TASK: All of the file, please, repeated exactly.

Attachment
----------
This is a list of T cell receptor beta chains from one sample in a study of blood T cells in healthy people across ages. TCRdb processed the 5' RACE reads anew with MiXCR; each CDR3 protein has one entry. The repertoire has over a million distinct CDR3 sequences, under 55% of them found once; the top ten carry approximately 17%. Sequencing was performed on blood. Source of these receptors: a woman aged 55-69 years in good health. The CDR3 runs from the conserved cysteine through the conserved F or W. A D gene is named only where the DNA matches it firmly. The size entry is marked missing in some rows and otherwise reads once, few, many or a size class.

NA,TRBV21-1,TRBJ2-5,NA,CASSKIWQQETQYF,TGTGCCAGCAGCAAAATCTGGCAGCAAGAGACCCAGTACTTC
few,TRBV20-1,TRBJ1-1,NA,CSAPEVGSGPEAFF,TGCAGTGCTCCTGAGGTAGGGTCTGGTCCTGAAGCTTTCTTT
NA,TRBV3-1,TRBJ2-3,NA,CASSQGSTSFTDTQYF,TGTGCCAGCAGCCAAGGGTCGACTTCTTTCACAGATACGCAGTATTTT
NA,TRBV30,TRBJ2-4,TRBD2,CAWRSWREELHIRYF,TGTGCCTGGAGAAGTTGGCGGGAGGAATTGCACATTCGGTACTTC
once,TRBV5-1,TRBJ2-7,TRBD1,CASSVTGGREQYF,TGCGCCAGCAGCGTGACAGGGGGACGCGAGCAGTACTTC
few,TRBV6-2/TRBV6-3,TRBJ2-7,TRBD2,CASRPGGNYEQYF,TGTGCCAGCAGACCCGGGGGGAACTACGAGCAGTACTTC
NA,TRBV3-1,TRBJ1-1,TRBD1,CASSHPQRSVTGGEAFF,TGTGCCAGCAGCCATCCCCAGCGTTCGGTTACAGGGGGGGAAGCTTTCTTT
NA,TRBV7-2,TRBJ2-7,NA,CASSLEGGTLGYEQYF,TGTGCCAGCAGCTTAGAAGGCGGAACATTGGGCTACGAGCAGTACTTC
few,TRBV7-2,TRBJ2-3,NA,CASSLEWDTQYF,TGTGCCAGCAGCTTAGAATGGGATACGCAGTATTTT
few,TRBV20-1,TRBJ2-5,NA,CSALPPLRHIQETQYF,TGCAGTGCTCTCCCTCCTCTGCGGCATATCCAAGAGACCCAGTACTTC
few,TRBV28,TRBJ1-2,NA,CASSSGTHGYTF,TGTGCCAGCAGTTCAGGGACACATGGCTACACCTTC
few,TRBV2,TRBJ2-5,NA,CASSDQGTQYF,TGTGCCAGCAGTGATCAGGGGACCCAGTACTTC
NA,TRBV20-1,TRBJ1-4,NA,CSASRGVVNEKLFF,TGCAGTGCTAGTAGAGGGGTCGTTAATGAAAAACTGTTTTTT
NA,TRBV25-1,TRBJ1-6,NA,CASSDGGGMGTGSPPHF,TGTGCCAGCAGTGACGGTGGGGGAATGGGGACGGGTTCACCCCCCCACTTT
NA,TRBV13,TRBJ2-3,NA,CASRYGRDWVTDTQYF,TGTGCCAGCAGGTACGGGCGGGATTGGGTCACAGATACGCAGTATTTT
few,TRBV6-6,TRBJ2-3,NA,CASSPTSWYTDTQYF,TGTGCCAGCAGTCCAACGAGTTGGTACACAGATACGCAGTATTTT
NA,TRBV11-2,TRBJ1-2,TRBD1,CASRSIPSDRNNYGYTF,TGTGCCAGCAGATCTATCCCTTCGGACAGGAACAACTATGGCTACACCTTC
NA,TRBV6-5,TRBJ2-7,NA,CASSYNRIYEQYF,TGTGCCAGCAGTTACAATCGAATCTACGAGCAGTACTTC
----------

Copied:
This is a list of T cell receptor beta chains from one sample in a study of blood T cells in healthy people across ages. TCRdb processed the 5' RACE reads anew with MiXCR; each CDR3 protein has one entry. The repertoire has over a million distinct CDR3 sequences, under 55% of them found once; the top ten carry approximately 17%. Sequencing was performed on blood. Source of these receptors: a woman aged 55-69 years in good health. The CDR3 runs from the conserved cysteine through the conserved F or W. A D gene is named only where the DNA matches it firmly. The size entry is marked missing in some rows and otherwise reads once, few, many or a size class.

NA,TRBV21-1,TRBJ2-5,NA,CASSKIWQQETQYF,TGTGCCAGCAGCAAAATCTGGCAGCAAGAGACCCAGTACTTC
few,TRBV20-1,TRBJ1-1,NA,CSAPEVGSGPEAFF,TGCAGTGCTCCTGAGGTAGGGTCTGGTCCTGAAGCTTTCTTT
NA,TRBV3-1,TRBJ2-3,NA,CASSQGSTSFTDTQYF,TGTGCCAGCAGCCAAGGGTCGACTTCTTTCACAGATACGCAGTATTTT
NA,TRBV30,TRBJ2-4,TRBD2,CAWRSWREELHIRYF,TGTGCCTGGAGAAGTTGGCGGGAGGAATTGCACATTCGGTACTTC
once,TRBV5-1,TRBJ2-7,TRBD1,CASSVTGGREQYF,TGCGCCAGCAGCGTGACAGGGGGACGCGAGCAGTACTTC
few,TRBV6-2/TRBV6-3,TRBJ2-7,TRBD2,CASRPGGNYEQYF,TGTGCCAGCAGACCCGGGGGGAACTACGAGCAGTACTTC
NA,TRBV3-1,TRBJ1-1,TRBD1,CASSHPQRSVTGGEAFF,TGTGCCAGCAGCCATCCCCAGCGTTCGGTTACAGGGGGGGAAGCTTTCTTT
NA,TRBV7-2,TRBJ2-7,NA,CASSLEGGTLGYEQYF,TGTGCCAGCAGCTTAGAAGGCGGAACATTGGGCTACGAGCAGTACTTC
few,TRBV7-2,TRBJ2-3,NA,CASSLEWDTQYF,TGTGCCAGCAGCTTAGAATGGGATACGCAGTATTTT
few,TRBV20-1,TRBJ2-5,NA,CSALPPLRHIQETQYF,TGCAGTGCTCTCCCTCCTCTGCGGCATATCCAAGAGACCCAGTACTTC
few,TRBV28,TRBJ1-2,NA,CASSSGTHGYTF,TGTGCCAGCAGTTCAGGGACACATGGCTACACCTTC
few,TRBV2,TRBJ2-5,NA,CASSDQGTQYF,TGTGCCAGCAGTGATCAGGGGACCCAGTACTTC
NA,TRBV20-1,TRBJ1-4,NA,CSASRGVVNEKLFF,TGCAGTGCTAGTAGAGGGGTCGTTAATGAAAAACTGTTTTTT
NA,TRBV25-1,TRBJ1-6,NA,CASSDGGGMGTGSPPHF,TGTGCCAGCAGTGACGGTGGGGGAATGGGGACGGGTTCACCCCCCCACTTT
NA,TRBV13,TRBJ2-3,NA,CASRYGRDWVTDTQYF,TGTGCCAGCAGGTACGGGCGGGATTGGGTCACAGATACGCAGTATTTT
few,TRBV6-6,TRBJ2-3,NA,CASSPTSWYTDTQYF,TGTGCCAGCAGTCCAACGAGTTGGTACACAGATACGCAGTATTTT
NA,TRBV11-2,TRBJ1-2,TRBD1,CASRSIPSDRNNYGYTF,TGTGCCAGCAGATCTATCCCTTCGGACAGGAACAACTATGGCTACACCTTC
NA,TRBV6-5,TRBJ2-7,NA,CASSYNRIYEQYF,TGTGCCAGCAGTTACAATCGAATCTACGAGCAGTACTTC